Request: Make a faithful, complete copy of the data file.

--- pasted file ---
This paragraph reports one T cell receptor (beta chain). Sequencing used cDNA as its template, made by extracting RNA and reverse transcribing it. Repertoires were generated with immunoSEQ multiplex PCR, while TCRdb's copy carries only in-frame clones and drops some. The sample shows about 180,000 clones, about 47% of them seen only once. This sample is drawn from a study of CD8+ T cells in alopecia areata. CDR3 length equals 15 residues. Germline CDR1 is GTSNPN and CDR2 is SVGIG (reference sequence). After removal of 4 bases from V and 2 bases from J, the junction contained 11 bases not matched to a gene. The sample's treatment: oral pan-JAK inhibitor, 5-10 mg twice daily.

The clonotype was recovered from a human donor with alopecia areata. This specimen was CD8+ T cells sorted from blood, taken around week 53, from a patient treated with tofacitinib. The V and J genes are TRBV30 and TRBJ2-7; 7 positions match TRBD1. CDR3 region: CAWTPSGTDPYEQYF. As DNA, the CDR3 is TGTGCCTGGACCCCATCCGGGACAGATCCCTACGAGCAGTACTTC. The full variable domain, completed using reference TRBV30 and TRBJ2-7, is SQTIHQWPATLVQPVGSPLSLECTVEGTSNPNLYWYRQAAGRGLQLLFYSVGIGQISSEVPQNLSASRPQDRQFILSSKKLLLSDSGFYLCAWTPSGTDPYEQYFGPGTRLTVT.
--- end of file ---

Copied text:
This paragraph reports one T cell receptor (beta chain). Sequencing used cDNA as its template, made by extracting RNA and reverse transcribing it. Repertoires were generated with immunoSEQ multiplex PCR, while TCRdb's copy carries only in-frame clones and drops some. The sample shows about 180,000 clones, about 47% of them seen only once. This sample is drawn from a study of CD8+ T cells in alopecia areata. CDR3 length equals 15 residues. Germline CDR1 is GTSNPN and CDR2 is SVGIG (reference sequence). After removal of 4 bases from V and 2 bases from J, the junction contained 11 bases not matched to a gene. The sample's treatment: oral pan-JAK inhibitor, 5-10 mg twice daily.

The clonotype was recovered from a human donor with alopecia areata. This specimen was CD8+ T cells sorted from blood, taken around week 53, from a patient treated with tofacitinib. The V and J genes are TRBV30 and TRBJ2-7; 7 positions match TRBD1. CDR3 region: CAWTPSGTDPYEQYF. As DNA, the CDR3 is TGTGCCTGGACCCCATCCGGGACAGATCCCTACGAGCAGTACTTC. The full variable domain, completed using reference TRBV30 and TRBJ2-7, is SQTIHQWPATLVQPVGSPLSLECTVEGTSNPNLYWYRQAAGRGLQLLFYSVGIGQISSEVPQNLSASRPQDRQFILSSKKLLLSDSGFYLCAWTPSGTDPYEQYFGPGTRLTVT.